Friday, December 2, 2016
Crabs, Assemble!, Part Fifteen: The Avengers: The Legacy of Thanos
First off- Yes, THE AVENGERS: THE LEGACY OF THANOS is a choppy, uneven book. But, even so, it's light-years ahead of Steve Englehart's WEST COAST AVENGERS and VISION AND THE SCARLET WITCH- A YEAR IN THE LIFE. Roger Stern continues his masterful run on THE AVENGERS, joined here by penciler John Buscema and inker Tom Palmer, a legendary art team if ever there was one.
The book starts off with Captain Marvel, who is off on a space mission to locate and investigate Sanctuary II, the abandoned warship of Thanos. Things quickly go south, as CM is captured by Nebula, a female pirate who claims to be the granddaughter of the mad titan himself. The Captain Marvel subplot goes on for a while, as The Avengers have their hands full on Earth with the threat of Terminus.
Post-Terminus, the team heads out into space to rescue Captain Marvel, and soon find themselves not only contending with Nebula, but also thrown into the mix as participants in a massive Skrull civil war.
I was surprised to see that Roger Stern spent a huge amount of time tending to the landscape and continuity of The Marvel Universe during his run, something that must have slipped under my radar when I was a younger reader. This volume collects THE AVENGERS #'s 255-261, AVENGERS ANNUAL #14, AND FANTASTIC FOUR ANNUAL #19, Over the course of these nine issues, Stern lays waste to The Savage Land and neighboring Pangea, and destroys the shape-changing abilities of perennial Marvel baddies, The Skrulls. I would love to see Stern address the reasons behind the wholesale destruction of two Marvel Universe mainstays.
The Savage Land is destroyed by the massive Terminus, who is looking for technology for a reason that is never addressed. As muddled as his motives may be, the gigantic alien gives The Avengers a run for their money.
The Terminus story offers a nice little coda to the late, lamented Bruce Jones/Brent Anderson KA-ZAR comic, but ends with a huge, unique chunk of Marvel Universe real-estate taken out, which, while a game-changer, seems a little overly harsh and final. The Savage Land has come back since then, I have no idea how, but it was still an odd way to end the story.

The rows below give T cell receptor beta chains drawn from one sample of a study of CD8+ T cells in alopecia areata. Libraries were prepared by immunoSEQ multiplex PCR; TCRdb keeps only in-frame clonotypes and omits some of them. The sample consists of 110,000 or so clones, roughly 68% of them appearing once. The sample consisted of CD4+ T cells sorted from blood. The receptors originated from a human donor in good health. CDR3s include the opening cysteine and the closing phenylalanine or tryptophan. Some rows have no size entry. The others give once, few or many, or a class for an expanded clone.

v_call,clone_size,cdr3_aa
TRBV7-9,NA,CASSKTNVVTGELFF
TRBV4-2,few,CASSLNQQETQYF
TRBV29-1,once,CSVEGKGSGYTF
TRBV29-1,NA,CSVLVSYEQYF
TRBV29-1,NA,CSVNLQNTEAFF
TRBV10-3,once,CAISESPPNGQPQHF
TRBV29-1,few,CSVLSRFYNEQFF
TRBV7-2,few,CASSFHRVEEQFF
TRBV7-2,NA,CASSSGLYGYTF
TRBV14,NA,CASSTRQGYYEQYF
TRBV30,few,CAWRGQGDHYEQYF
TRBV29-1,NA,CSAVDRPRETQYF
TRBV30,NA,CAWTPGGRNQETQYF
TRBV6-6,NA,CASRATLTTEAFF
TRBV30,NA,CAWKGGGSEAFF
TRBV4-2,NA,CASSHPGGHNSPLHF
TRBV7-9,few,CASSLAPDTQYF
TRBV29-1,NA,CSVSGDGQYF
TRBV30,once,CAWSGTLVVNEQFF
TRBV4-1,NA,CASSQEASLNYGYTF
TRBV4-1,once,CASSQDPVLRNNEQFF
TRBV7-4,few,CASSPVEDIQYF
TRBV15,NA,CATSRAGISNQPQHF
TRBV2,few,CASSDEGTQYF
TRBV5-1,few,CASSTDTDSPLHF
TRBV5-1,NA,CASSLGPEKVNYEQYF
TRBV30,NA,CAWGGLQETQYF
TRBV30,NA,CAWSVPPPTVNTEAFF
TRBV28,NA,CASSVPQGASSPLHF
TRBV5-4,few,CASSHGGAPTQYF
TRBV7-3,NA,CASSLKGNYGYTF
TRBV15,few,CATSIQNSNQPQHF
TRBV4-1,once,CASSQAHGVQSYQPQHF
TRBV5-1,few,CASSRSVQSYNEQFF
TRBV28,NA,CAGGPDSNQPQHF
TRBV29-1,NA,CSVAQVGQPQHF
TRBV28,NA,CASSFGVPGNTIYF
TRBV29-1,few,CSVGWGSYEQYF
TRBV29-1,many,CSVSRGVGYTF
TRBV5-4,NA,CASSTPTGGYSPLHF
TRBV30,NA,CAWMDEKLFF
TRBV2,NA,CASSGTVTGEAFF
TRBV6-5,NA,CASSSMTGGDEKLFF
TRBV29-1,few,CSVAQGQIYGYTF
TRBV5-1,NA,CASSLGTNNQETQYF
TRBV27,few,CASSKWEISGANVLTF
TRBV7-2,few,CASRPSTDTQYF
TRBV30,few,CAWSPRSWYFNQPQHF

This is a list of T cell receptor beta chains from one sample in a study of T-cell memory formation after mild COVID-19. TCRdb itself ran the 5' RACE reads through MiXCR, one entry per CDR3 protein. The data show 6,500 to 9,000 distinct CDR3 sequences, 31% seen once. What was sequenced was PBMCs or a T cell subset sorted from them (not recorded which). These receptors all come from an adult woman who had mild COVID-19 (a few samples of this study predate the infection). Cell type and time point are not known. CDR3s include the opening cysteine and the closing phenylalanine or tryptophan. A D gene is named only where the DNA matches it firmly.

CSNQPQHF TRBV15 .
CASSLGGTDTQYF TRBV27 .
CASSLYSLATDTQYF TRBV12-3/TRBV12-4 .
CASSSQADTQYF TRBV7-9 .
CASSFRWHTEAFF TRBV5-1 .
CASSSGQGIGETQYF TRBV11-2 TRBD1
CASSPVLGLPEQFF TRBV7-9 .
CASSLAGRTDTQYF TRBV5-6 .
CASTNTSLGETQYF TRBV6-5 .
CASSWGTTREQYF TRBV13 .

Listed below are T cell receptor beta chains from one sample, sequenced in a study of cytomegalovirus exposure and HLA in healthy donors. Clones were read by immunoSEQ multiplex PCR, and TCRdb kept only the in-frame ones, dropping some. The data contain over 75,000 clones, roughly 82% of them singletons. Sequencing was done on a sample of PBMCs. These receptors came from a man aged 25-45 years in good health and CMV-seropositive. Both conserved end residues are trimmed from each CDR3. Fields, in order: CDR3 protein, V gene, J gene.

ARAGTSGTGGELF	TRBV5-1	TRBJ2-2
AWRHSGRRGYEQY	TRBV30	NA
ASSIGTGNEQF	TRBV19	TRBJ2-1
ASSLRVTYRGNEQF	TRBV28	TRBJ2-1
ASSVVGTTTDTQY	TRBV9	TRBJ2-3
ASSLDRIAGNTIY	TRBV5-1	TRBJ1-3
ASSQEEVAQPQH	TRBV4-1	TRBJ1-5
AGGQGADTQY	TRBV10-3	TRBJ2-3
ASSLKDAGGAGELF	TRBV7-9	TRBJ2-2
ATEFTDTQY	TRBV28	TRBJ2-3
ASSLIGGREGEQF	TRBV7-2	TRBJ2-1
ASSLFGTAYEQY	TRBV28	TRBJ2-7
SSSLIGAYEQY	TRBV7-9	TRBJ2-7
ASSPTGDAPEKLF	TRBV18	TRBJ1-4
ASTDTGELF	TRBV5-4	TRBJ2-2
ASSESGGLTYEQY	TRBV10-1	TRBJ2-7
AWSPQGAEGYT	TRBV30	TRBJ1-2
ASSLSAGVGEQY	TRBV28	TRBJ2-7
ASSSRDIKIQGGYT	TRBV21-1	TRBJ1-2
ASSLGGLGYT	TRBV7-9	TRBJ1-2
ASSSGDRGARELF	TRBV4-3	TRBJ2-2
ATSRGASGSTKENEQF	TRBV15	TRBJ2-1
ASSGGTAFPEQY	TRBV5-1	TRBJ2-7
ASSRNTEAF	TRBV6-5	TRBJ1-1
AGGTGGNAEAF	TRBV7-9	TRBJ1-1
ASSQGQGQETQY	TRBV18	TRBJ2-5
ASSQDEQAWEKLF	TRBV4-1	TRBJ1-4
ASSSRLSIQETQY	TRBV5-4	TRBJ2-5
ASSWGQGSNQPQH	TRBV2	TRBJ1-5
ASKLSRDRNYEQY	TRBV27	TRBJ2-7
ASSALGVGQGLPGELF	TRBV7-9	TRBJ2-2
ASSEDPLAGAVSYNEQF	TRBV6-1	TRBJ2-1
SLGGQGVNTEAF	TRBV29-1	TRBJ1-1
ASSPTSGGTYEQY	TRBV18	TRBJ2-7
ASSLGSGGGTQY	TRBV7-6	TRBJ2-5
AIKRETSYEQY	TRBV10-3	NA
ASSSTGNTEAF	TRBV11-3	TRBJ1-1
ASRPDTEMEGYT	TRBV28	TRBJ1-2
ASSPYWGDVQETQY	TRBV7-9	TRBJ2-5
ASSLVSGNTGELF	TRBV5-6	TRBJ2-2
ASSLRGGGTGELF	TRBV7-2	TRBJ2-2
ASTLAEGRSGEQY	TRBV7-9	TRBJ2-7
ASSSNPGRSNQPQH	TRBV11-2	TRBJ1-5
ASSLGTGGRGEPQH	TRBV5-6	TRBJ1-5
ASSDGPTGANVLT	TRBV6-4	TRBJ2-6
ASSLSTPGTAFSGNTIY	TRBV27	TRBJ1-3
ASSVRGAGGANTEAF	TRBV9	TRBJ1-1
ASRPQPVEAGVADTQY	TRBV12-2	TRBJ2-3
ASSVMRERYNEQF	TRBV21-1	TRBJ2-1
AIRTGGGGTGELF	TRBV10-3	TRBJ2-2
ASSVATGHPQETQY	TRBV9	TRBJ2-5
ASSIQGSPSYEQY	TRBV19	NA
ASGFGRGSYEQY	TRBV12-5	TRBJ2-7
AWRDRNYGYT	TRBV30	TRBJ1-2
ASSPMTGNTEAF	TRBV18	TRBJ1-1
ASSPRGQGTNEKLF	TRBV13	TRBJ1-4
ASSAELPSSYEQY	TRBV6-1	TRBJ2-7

This is followed by a fairly self-contained issue that plays off of a storyline that was running concurrently in THE AMAZING SPIDER-MAN, namely Spidey's epic battle with Firelord.
The meat of the book gets started after the Firelord issue, as The Avengers ally themselves with The Skrulls to stand against the armies of Nebula. This is Marvel space-opera at its finest, with each hero getting a chance to shine during the battle. Unfortunately, the battle with Nebula is marred by the inclusion of The Beyonder on two different occasions. Although the appearances are well-explained, these scenes are going to be a major turn-off to readers who are unfamiliar with the SECRET WARS II story.
After wrapping up the Nebula case, the team finds themselves in the middle of an inter-Skrull conflict in a sort-of-two-parter that runs through THE AVENGERS ANNUAL #14 and FANTASTIC FOUR ANNUAL #19. John Byrne supplies the art for both stories- He is inked most unappealingly in the Avengers half of the story by Kyle Baker, who is probably the worst possible choice to be paired up with Byrne. The FF half fares better, with Byrne being inked by Joe Sinnott. The story features a planet filled with Skrulls who pattern their society after 1930's gangster films, which is nowhere near as fun as it sounds. Again, I would kill to find out just why Stern and Byrne decided to strip The Skrulls of the shape-changing powers. Also, kudos to John Byrne for getting away with using THE EXACT SAME ART (Albeit with two different inkers...) for eight pages in both books. This is not really a crossover, as the Annuals happen at roughly the same time...it's more two separate adventures that dovetail at the end. Just in time for a certain someone to use eight pages of the same art in both books.
After the Annuals, The Avengers tie up the loose ends of their space adventures, and head back home to face The Beyonder in yet another SECRET WARS II crossover.
This wasn't a bad book, by any means, but the Annuals tell a lackluster story that you're basically reading twice, and they kind of killed off the momentum that Stern had built up during the Nebula issues. Another major hurdle is that Stern is not working with the most interesting team of Avengers.....Hercules, The Wasp, Captain America, Starfox, Captain Marvel, and The Black Knight. These are, for the most part, an all-business assortment of characters. The humor of someone like Hawkeye, for instance, is sorely missed.
Also, this collection is massively overpriced at $34.99.
There's a smattering of extras in the back, including some Buscema and Byrne original art (Sadly, the art is shown thumbnail-size.), part of a MARVEL AGE article about the 1985 Annuals, a Nebula color guide, and an OFFICIAL HANDBOOK OF THE MARVEL UNIVERSE entry about Skrulls.
Not a bad volume, but not one of Stern's best. 7 out of 10 devil heads.